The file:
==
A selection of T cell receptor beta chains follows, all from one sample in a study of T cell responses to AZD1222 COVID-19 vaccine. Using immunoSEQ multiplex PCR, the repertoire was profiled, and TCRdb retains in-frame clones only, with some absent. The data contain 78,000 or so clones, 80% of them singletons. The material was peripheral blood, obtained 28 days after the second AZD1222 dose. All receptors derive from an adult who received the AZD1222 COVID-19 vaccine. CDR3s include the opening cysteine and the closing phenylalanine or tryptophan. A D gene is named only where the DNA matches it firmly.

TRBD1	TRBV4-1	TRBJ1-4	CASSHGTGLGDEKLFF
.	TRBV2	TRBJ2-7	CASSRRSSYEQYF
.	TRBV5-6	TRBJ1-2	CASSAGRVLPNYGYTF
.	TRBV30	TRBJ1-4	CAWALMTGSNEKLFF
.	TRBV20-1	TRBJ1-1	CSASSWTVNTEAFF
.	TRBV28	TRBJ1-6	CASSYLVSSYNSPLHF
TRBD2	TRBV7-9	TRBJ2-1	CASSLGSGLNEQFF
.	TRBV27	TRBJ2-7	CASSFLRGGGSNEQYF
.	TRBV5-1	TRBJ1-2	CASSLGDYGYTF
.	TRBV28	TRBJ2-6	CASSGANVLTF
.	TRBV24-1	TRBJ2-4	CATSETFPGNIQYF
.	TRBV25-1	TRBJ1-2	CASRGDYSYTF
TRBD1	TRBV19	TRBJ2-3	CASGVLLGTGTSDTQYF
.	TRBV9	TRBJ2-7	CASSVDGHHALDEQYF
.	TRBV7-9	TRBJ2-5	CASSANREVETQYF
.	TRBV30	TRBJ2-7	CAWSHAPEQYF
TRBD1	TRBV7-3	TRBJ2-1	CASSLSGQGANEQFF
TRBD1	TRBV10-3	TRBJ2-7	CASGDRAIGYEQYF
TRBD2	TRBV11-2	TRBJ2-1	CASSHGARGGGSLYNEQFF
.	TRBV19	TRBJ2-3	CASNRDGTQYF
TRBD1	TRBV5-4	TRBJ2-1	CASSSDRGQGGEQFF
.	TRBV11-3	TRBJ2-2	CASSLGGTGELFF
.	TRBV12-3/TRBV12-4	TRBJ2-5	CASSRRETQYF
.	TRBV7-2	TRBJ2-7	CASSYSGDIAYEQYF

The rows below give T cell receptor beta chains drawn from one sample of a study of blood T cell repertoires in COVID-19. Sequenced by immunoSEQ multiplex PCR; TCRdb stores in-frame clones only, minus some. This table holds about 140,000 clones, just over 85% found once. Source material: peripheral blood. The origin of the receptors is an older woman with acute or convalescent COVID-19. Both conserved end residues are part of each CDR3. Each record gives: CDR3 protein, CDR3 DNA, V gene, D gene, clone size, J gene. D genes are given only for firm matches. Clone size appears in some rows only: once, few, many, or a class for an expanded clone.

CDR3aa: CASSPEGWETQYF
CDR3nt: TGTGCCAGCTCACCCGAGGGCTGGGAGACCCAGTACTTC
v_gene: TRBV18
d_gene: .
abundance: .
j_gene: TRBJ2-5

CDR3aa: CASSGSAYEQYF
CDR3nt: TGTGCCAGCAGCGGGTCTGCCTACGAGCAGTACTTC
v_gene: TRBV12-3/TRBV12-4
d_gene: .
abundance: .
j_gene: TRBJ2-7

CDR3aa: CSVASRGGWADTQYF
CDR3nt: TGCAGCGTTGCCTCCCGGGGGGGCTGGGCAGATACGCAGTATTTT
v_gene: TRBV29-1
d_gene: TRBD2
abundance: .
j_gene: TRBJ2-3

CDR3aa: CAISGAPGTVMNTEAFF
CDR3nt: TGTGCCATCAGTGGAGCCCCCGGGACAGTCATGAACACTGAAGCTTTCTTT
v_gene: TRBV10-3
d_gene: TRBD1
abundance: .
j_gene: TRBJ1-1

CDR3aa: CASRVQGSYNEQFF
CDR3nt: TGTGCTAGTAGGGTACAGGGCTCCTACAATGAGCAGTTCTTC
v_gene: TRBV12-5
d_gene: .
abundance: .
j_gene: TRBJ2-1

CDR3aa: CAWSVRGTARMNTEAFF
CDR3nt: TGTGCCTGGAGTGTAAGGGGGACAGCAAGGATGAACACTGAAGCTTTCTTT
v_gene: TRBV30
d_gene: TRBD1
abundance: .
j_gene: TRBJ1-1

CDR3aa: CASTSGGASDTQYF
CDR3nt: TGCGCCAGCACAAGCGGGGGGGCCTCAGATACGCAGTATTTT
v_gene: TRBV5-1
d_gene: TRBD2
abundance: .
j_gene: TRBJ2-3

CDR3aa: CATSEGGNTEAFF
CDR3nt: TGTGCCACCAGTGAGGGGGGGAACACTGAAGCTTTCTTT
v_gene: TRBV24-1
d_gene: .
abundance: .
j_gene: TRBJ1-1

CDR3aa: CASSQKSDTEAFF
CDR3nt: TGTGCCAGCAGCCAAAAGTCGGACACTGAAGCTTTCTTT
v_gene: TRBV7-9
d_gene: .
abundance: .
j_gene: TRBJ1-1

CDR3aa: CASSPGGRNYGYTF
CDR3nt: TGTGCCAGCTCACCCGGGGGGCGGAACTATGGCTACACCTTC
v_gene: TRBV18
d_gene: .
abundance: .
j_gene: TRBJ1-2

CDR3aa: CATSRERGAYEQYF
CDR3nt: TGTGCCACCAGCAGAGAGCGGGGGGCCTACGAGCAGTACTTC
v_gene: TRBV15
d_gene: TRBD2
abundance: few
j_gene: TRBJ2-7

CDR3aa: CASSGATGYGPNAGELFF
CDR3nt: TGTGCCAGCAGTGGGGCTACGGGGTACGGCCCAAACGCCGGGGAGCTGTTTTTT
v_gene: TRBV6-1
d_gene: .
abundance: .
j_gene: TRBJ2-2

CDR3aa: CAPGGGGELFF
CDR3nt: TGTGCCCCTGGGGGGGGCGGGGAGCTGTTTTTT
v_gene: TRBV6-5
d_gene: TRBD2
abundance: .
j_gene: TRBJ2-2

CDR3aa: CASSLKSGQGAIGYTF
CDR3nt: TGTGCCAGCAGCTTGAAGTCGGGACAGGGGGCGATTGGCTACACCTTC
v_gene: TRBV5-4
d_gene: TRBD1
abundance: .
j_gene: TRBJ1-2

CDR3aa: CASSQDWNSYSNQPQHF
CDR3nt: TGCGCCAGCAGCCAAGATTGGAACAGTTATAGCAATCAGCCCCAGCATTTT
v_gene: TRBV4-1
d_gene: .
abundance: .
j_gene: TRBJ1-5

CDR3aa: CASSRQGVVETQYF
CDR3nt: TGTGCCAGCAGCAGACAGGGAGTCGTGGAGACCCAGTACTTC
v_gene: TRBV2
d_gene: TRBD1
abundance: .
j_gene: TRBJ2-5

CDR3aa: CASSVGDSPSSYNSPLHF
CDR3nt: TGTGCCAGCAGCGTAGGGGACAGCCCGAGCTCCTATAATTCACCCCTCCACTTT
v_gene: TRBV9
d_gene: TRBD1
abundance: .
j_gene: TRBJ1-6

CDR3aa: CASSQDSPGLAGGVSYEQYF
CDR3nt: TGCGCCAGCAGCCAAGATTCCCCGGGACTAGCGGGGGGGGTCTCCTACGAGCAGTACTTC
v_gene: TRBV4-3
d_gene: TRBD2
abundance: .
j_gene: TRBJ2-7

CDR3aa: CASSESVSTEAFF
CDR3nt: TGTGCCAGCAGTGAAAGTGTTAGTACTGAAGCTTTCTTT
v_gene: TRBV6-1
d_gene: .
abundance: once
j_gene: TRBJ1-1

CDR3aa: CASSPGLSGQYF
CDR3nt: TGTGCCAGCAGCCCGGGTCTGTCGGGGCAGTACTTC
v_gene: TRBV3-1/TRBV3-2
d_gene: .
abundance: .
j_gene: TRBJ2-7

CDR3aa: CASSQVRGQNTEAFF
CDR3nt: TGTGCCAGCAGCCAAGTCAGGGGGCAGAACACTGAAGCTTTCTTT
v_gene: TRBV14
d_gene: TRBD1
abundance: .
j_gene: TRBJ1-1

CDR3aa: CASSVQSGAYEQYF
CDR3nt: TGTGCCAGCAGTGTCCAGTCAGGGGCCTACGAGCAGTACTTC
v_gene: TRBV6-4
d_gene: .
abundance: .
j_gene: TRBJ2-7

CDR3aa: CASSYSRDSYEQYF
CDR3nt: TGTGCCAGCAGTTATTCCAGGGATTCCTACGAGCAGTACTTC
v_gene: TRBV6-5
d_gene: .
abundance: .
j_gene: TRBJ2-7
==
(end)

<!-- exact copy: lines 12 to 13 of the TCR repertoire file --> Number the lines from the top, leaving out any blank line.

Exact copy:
.	TRBV24-1	TRBJ2-4	CATSETFPGNIQYF
.	TRBV25-1	TRBJ1-2	CASRGDYSYTF